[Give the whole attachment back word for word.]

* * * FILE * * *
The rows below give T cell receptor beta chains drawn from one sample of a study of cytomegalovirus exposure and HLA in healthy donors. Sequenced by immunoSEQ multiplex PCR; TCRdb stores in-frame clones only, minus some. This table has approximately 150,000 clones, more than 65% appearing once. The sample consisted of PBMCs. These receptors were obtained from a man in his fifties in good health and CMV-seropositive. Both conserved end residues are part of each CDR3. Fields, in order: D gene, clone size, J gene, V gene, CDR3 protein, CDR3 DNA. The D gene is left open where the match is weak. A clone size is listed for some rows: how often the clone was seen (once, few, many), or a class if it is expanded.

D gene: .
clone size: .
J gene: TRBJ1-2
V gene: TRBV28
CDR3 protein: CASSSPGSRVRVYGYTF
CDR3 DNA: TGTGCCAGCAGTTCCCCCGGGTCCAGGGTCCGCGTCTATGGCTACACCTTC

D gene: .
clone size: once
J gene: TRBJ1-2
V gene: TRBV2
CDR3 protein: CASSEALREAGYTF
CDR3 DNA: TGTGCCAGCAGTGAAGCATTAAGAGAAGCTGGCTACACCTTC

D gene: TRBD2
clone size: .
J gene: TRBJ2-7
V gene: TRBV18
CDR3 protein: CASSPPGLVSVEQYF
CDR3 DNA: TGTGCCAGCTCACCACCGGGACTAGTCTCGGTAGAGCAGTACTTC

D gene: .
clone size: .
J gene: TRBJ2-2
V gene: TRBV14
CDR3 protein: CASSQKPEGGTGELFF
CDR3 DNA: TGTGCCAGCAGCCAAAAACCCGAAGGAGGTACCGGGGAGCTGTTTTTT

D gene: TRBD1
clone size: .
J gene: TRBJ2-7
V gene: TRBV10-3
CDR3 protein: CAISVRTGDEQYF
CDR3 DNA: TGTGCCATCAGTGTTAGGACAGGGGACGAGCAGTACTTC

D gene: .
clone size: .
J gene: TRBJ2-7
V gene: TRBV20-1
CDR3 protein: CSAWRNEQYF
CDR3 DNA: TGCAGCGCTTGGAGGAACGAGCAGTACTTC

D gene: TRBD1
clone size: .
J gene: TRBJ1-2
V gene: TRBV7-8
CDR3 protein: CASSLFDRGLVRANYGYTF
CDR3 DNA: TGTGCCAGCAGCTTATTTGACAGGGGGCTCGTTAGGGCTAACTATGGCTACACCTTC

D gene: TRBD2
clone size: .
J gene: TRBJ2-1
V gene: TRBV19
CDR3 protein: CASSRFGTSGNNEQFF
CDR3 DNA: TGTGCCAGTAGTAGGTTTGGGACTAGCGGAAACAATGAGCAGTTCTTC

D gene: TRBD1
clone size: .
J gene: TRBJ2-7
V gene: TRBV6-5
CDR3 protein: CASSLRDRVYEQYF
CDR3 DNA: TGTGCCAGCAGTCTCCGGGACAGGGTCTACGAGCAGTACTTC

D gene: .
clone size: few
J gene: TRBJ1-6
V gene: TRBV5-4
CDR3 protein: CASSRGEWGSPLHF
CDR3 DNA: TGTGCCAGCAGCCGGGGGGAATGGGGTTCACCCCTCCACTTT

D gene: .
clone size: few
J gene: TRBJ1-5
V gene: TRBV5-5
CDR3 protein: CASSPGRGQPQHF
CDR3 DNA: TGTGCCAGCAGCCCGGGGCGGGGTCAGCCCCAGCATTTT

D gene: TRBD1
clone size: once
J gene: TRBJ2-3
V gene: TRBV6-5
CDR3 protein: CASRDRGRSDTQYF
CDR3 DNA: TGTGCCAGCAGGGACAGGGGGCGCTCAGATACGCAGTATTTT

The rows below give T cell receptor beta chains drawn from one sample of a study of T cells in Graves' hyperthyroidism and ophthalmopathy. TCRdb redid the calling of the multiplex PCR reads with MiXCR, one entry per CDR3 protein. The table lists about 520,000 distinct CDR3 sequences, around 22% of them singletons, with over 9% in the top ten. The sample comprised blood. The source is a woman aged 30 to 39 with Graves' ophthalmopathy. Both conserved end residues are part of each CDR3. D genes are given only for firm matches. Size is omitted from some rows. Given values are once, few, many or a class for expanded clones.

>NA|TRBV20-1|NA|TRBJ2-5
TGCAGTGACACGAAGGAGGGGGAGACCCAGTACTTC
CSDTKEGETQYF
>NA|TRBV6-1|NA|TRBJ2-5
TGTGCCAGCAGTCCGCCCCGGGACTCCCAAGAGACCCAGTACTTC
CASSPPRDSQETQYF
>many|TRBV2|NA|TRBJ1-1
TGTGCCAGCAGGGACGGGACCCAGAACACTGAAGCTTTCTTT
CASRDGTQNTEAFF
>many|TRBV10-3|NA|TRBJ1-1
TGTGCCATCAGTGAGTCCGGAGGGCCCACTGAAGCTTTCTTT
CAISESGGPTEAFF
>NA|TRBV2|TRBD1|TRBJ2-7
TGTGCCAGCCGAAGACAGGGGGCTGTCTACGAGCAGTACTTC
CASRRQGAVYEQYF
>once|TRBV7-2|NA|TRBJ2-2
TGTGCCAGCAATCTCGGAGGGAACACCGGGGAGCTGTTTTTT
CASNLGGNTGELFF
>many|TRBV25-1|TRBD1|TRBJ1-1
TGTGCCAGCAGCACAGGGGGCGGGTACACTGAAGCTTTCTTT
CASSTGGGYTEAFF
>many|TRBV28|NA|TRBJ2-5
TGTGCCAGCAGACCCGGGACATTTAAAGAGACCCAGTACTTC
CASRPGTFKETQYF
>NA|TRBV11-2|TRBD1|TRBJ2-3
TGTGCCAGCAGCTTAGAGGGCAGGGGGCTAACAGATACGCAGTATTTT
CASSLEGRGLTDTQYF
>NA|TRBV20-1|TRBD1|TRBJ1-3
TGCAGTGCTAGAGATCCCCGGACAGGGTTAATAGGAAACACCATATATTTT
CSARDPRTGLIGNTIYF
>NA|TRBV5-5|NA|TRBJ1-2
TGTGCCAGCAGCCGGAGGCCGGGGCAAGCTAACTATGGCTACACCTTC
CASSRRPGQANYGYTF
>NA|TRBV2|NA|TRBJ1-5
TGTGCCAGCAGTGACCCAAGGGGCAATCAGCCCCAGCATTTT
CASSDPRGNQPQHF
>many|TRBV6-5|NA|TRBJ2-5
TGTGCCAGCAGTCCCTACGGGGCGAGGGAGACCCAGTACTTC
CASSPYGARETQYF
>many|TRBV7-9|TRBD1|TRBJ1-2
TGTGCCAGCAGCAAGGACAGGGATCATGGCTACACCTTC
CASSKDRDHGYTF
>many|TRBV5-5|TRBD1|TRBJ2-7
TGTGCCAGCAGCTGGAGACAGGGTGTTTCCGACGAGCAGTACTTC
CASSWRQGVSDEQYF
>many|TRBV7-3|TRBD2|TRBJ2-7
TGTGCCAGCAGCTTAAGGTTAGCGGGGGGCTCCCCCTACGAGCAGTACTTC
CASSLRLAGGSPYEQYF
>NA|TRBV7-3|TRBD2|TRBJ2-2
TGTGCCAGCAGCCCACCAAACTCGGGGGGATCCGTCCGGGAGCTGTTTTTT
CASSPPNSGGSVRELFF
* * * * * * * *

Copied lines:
The rows below give T cell receptor beta chains drawn from one sample of a study of cytomegalovirus exposure and HLA in healthy donors. Sequenced by immunoSEQ multiplex PCR; TCRdb stores in-frame clones only, minus some. This table has approximately 150,000 clones, more than 65% appearing once. The sample consisted of PBMCs. These receptors were obtained from a man in his fifties in good health and CMV-seropositive. Both conserved end residues are part of each CDR3. Fields, in order: D gene, clone size, J gene, V gene, CDR3 protein, CDR3 DNA. The D gene is left open where the match is weak. A clone size is listed for some rows: how often the clone was seen (once, few, many), or a class if it is expanded.

D gene: .
clone size: .
J gene: TRBJ1-2
V gene: TRBV28
CDR3 protein: CASSSPGSRVRVYGYTF
CDR3 DNA: TGTGCCAGCAGTTCCCCCGGGTCCAGGGTCCGCGTCTATGGCTACACCTTC

D gene: .
clone size: once
J gene: TRBJ1-2
V gene: TRBV2
CDR3 protein: CASSEALREAGYTF
CDR3 DNA: TGTGCCAGCAGTGAAGCATTAAGAGAAGCTGGCTACACCTTC

D gene: TRBD2
clone size: .
J gene: TRBJ2-7
V gene: TRBV18
CDR3 protein: CASSPPGLVSVEQYF
CDR3 DNA: TGTGCCAGCTCACCACCGGGACTAGTCTCGGTAGAGCAGTACTTC

D gene: .
clone size: .
J gene: TRBJ2-2
V gene: TRBV14
CDR3 protein: CASSQKPEGGTGELFF
CDR3 DNA: TGTGCCAGCAGCCAAAAACCCGAAGGAGGTACCGGGGAGCTGTTTTTT

D gene: TRBD1
clone size: .
J gene: TRBJ2-7
V gene: TRBV10-3
CDR3 protein: CAISVRTGDEQYF
CDR3 DNA: TGTGCCATCAGTGTTAGGACAGGGGACGAGCAGTACTTC

D gene: .
clone size: .
J gene: TRBJ2-7
V gene: TRBV20-1
CDR3 protein: CSAWRNEQYF
CDR3 DNA: TGCAGCGCTTGGAGGAACGAGCAGTACTTC

D gene: TRBD1
clone size: .
J gene: TRBJ1-2
V gene: TRBV7-8
CDR3 protein: CASSLFDRGLVRANYGYTF
CDR3 DNA: TGTGCCAGCAGCTTATTTGACAGGGGGCTCGTTAGGGCTAACTATGGCTACACCTTC

D gene: TRBD2
clone size: .
J gene: TRBJ2-1
V gene: TRBV19
CDR3 protein: CASSRFGTSGNNEQFF
CDR3 DNA: TGTGCCAGTAGTAGGTTTGGGACTAGCGGAAACAATGAGCAGTTCTTC

D gene: TRBD1
clone size: .
J gene: TRBJ2-7
V gene: TRBV6-5
CDR3 protein: CASSLRDRVYEQYF
CDR3 DNA: TGTGCCAGCAGTCTCCGGGACAGGGTCTACGAGCAGTACTTC

D gene: .
clone size: few
J gene: TRBJ1-6
V gene: TRBV5-4
CDR3 protein: CASSRGEWGSPLHF
CDR3 DNA: TGTGCCAGCAGCCGGGGGGAATGGGGTTCACCCCTCCACTTT

D gene: .
clone size: few
J gene: TRBJ1-5
V gene: TRBV5-5
CDR3 protein: CASSPGRGQPQHF
CDR3 DNA: TGTGCCAGCAGCCCGGGGCGGGGTCAGCCCCAGCATTTT

D gene: TRBD1
clone size: once
J gene: TRBJ2-3
V gene: TRBV6-5
CDR3 protein: CASRDRGRSDTQYF
CDR3 DNA: TGTGCCAGCAGGGACAGGGGGCGCTCAGATACGCAGTATTTT

The rows below give T cell receptor beta chains drawn from one sample of a study of T cells in Graves' hyperthyroidism and ophthalmopathy. TCRdb redid the calling of the multiplex PCR reads with MiXCR, one entry per CDR3 protein. The table lists about 520,000 distinct CDR3 sequences, around 22% of them singletons, with over 9% in the top ten. The sample comprised blood. The source is a woman aged 30 to 39 with Graves' ophthalmopathy. Both conserved end residues are part of each CDR3. D genes are given only for firm matches. Size is omitted from some rows. Given values are once, few, many or a class for expanded clones.

>NA|TRBV20-1|NA|TRBJ2-5
TGCAGTGACACGAAGGAGGGGGAGACCCAGTACTTC
CSDTKEGETQYF
>NA|TRBV6-1|NA|TRBJ2-5
TGTGCCAGCAGTCCGCCCCGGGACTCCCAAGAGACCCAGTACTTC
CASSPPRDSQETQYF
>many|TRBV2|NA|TRBJ1-1
TGTGCCAGCAGGGACGGGACCCAGAACACTGAAGCTTTCTTT
CASRDGTQNTEAFF
>many|TRBV10-3|NA|TRBJ1-1
TGTGCCATCAGTGAGTCCGGAGGGCCCACTGAAGCTTTCTTT
CAISESGGPTEAFF
>NA|TRBV2|TRBD1|TRBJ2-7
TGTGCCAGCCGAAGACAGGGGGCTGTCTACGAGCAGTACTTC
CASRRQGAVYEQYF
>once|TRBV7-2|NA|TRBJ2-2
TGTGCCAGCAATCTCGGAGGGAACACCGGGGAGCTGTTTTTT
CASNLGGNTGELFF
>many|TRBV25-1|TRBD1|TRBJ1-1
TGTGCCAGCAGCACAGGGGGCGGGTACACTGAAGCTTTCTTT
CASSTGGGYTEAFF
>many|TRBV28|NA|TRBJ2-5
TGTGCCAGCAGACCCGGGACATTTAAAGAGACCCAGTACTTC
CASRPGTFKETQYF
>NA|TRBV11-2|TRBD1|TRBJ2-3
TGTGCCAGCAGCTTAGAGGGCAGGGGGCTAACAGATACGCAGTATTTT
CASSLEGRGLTDTQYF
>NA|TRBV20-1|TRBD1|TRBJ1-3
TGCAGTGCTAGAGATCCCCGGACAGGGTTAATAGGAAACACCATATATTTT
CSARDPRTGLIGNTIYF
>NA|TRBV5-5|NA|TRBJ1-2
TGTGCCAGCAGCCGGAGGCCGGGGCAAGCTAACTATGGCTACACCTTC
CASSRRPGQANYGYTF
>NA|TRBV2|NA|TRBJ1-5
TGTGCCAGCAGTGACCCAAGGGGCAATCAGCCCCAGCATTTT
CASSDPRGNQPQHF
>many|TRBV6-5|NA|TRBJ2-5
TGTGCCAGCAGTCCCTACGGGGCGAGGGAGACCCAGTACTTC
CASSPYGARETQYF
>many|TRBV7-9|TRBD1|TRBJ1-2
TGTGCCAGCAGCAAGGACAGGGATCATGGCTACACCTTC
CASSKDRDHGYTF
>many|TRBV5-5|TRBD1|TRBJ2-7
TGTGCCAGCAGCTGGAGACAGGGTGTTTCCGACGAGCAGTACTTC
CASSWRQGVSDEQYF
>many|TRBV7-3|TRBD2|TRBJ2-7
TGTGCCAGCAGCTTAAGGTTAGCGGGGGGCTCCCCCTACGAGCAGTACTTC
CASSLRLAGGSPYEQYF
>NA|TRBV7-3|TRBD2|TRBJ2-2
TGTGCCAGCAGCCCACCAAACTCGGGGGGATCCGTCCGGGAGCTGTTTTTT
CASSPPNSGGSVRELFF